Post-Brexit, it might feel like British business is heading south, but across the Atlantic there are still reasons to be cheerful.
Despite low expectations, most of the world’s tech giants reported strong results (with the notable exception of Twitter), leaving investors in an upbeat mood.
Here’s The Memo’s analysis of the latest results from Apple, Microsoft, Facebook, Google and… Twitter.
After finally hitting “peak iPhone” most were downbeat about Apple’s short term future.
With people across the world upgrading their devices less often, there were concerns that the iPhone, Apple’s cash cow, would hurt Apple’s overall profits.
As expected iPhone sales have continued to fall (-15%) and most alarmingly in China, a crucial market, the company saw a 33% drop in sales.
But as Toni Sacconaghi at Bernstein Research coined it, on the whole Apple’s results were “a sigh of relief”.
Why? Because iPhone sales did fall, but not by as much as expected. And Apple made up for this with two strong positives:
1) Strong sales of its new larger iPad Pro, which sells for an eye-watering £800.
2) Consumers are still spending on the App Store (Apple takes 30% from every purchase) and signing up for storage services like iCloud.
Earlier this year we announced why “We’re Done with Apple”, due to our long-standing frustrations with the company’s iPhone, Watch and TV products. Our criticisms still stand, but with Apple being one of the most cash-rich businesses on the planet, they have the resources to turn things around.
In the two years since Satya Nadella took over as CEO at Microsoft, he has transformed the company into a mobile and cloud focussed force to be reckoned with, and the company’s $22.6 billion revenues beat expectations.
Microsoft has long-shed the days of clippy, Windows vista, and shoddy phones – and we couldn’t be more bullish about the future.
The figures speak for themselves: Microsoft’s Cloud business is on track to bring in $10bn this year.
Microsoft’s foray into smartphones had unquestionably been a disaster with sales down 71%. But the company’s apps for iPhone and Android tell a different story: who would have thought that in 2016 Microsoft’s would be behind Outlook, the best email app on the market for iPhone?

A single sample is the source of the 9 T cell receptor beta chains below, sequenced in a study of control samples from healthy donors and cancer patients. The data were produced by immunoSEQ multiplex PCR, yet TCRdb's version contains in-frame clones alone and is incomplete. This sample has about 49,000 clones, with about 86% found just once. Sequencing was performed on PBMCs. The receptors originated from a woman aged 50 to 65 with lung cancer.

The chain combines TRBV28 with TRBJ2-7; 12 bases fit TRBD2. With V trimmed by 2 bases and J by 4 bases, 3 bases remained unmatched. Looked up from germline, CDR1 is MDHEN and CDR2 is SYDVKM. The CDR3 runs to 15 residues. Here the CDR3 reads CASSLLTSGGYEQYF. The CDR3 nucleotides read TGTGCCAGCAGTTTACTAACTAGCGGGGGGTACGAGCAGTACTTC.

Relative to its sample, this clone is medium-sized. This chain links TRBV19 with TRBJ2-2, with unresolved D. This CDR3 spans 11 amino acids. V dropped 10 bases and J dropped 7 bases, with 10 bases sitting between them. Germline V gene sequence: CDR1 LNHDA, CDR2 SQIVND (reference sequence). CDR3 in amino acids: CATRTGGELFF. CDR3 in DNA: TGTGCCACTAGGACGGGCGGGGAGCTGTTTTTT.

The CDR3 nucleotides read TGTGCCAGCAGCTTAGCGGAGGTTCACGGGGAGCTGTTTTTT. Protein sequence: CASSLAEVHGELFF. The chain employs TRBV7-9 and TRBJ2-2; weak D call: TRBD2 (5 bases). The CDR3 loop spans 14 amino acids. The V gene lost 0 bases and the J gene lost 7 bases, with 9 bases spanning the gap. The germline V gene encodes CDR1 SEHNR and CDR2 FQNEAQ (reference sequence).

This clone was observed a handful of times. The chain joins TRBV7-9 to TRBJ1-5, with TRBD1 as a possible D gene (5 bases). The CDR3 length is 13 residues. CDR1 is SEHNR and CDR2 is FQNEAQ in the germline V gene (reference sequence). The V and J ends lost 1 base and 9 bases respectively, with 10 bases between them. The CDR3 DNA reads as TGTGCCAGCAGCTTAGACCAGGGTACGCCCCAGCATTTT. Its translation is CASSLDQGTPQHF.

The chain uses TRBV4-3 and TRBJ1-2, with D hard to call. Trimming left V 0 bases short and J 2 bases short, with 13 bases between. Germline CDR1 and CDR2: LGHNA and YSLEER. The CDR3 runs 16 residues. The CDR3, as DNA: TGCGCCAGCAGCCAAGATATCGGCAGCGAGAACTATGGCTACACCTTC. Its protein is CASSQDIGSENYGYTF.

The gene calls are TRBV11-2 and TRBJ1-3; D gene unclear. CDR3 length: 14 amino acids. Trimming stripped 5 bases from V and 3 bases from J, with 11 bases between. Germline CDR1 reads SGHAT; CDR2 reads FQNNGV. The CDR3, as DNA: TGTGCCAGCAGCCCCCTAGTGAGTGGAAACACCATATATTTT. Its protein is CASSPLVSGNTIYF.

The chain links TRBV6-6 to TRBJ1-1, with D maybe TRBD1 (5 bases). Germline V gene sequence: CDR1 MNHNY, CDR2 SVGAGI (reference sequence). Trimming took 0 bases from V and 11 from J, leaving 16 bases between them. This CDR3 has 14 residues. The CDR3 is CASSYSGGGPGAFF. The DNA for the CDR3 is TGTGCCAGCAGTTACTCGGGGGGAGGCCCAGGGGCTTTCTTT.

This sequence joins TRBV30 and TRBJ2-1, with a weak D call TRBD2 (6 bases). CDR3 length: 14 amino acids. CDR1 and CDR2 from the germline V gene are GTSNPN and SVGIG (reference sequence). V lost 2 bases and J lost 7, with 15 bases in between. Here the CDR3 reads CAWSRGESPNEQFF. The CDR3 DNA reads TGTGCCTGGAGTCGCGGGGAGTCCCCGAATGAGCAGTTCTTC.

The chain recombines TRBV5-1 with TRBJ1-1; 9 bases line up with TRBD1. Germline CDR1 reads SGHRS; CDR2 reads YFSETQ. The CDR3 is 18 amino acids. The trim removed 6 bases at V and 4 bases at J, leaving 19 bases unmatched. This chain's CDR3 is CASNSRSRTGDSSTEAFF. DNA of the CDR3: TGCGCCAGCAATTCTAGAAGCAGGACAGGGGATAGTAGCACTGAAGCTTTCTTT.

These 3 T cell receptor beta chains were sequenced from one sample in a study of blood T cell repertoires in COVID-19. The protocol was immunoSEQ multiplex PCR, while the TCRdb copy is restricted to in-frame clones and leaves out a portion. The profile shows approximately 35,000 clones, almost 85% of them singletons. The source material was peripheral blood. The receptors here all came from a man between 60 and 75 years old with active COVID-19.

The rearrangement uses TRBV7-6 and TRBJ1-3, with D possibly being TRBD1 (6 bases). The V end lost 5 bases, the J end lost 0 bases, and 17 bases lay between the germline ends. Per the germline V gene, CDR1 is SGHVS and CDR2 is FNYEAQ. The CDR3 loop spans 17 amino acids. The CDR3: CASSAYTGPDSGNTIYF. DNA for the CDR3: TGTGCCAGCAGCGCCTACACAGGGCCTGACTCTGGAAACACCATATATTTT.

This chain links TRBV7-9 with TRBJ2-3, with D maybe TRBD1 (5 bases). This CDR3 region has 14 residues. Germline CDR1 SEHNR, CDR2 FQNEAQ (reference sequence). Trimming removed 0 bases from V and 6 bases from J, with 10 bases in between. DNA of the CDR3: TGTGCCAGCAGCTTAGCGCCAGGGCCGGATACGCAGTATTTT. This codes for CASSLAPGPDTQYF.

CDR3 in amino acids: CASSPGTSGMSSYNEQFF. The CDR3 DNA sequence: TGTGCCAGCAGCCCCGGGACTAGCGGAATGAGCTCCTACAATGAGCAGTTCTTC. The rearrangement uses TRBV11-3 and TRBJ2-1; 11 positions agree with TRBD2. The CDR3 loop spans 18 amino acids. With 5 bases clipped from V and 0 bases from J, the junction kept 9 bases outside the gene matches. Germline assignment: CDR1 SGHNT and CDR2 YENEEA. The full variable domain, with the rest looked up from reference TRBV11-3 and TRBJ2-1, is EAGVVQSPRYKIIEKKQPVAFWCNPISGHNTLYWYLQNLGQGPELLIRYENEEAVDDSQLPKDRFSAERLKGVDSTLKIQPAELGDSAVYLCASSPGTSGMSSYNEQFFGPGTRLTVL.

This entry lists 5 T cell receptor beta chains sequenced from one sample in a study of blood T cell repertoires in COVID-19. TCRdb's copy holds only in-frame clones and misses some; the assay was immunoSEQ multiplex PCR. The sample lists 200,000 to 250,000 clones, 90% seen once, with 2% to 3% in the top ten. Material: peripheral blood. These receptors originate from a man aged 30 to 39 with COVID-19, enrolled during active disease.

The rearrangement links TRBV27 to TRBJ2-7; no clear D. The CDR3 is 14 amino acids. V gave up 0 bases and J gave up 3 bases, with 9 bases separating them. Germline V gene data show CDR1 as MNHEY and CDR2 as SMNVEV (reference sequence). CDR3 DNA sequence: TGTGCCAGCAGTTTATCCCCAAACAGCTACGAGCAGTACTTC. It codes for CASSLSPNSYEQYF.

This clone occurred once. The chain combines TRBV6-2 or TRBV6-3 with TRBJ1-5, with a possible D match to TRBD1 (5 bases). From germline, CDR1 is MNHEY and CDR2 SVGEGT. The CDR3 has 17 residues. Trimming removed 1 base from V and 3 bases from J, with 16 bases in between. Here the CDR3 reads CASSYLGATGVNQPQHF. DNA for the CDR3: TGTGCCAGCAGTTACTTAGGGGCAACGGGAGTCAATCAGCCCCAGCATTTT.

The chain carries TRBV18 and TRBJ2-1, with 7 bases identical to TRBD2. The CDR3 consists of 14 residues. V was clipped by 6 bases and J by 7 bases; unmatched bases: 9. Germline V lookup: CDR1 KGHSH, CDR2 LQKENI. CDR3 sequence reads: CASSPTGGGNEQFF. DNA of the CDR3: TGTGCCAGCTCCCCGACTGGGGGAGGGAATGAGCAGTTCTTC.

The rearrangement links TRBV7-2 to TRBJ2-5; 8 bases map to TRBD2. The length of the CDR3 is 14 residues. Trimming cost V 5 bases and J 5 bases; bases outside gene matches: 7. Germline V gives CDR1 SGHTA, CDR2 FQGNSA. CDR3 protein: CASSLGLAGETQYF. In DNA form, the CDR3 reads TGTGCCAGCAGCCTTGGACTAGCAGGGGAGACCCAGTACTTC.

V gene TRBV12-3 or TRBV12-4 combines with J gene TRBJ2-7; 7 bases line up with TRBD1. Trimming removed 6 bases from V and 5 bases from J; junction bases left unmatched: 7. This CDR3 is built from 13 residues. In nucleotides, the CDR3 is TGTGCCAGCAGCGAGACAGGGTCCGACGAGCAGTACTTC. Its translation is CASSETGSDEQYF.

With HoloLens, Microsoft’s new augmented reality headset around the corner, and growing sales for Surface (the company’s own brand tablet computer line), things really are looking up.
Facebook is the star of the show.
The social media giant’s revenues surged up by 59% ($6.44bn), blowing past Wall Street estimates.
Can they keep this up? Zuckerberg delighted investors when he responded:
“We have a saying here at Facebook: Our journey is only 1% done.”
The good news centred around mobile and video. Facebook’s making more money from mobile than any of its competitors and advertising agencies are queuing up to switch their budgets from TV to social.
Next quarter we’re keeping an eye on the long-awaited launch of the company’s virtual reality headset. the Oculus Rift, and Facebook’s new live video platform. If they perform as well as results this quarter, Zuckerberg’s words might just live up to the hype.
When it comes to advertising online Google continue to dominate the market.
Google’s websites reported a 24% increase in revenues ($15.4bn) again beating Wall Street expectations. Like Facebook, Google has picked up the secret to advertising on mobile and is reaping the rewards.
“The strength of the quarter is about mobile,” said Google’s Chief Executive Sundar Pichai.
Under its new-formed Alphabet, the lion’s share of profits continue to come from Google’s advertising, which is being reinvested in experimental projects including driverless cars and Nest home devices.
These so called “moonshot” projects continue to lose money for now, but could turn into cash cows in the future. There’s a lot to be excited about.
Compared to its peers, Twitter’s results were not a pretty picture. Shares are now down 50% since CEO Jack Dorsey returned to run the ill-fated social network.
The number of monthly active users, the measure which investors desperately wanted to see improve, grew by a measly 1% in the last three months. Without growing user numbers – and therefore ad sales – it’s hard to see a bright future for the company.
We’ve been downbeat on Twitter for some time as the social network fails to deal with its cultural problems around trolling.
In 2016 its unacceptable for a publicly listed media company to allow the shocking level of abuse on the platform to continue. Until the company fixes it, we don’t blame users for not coming back.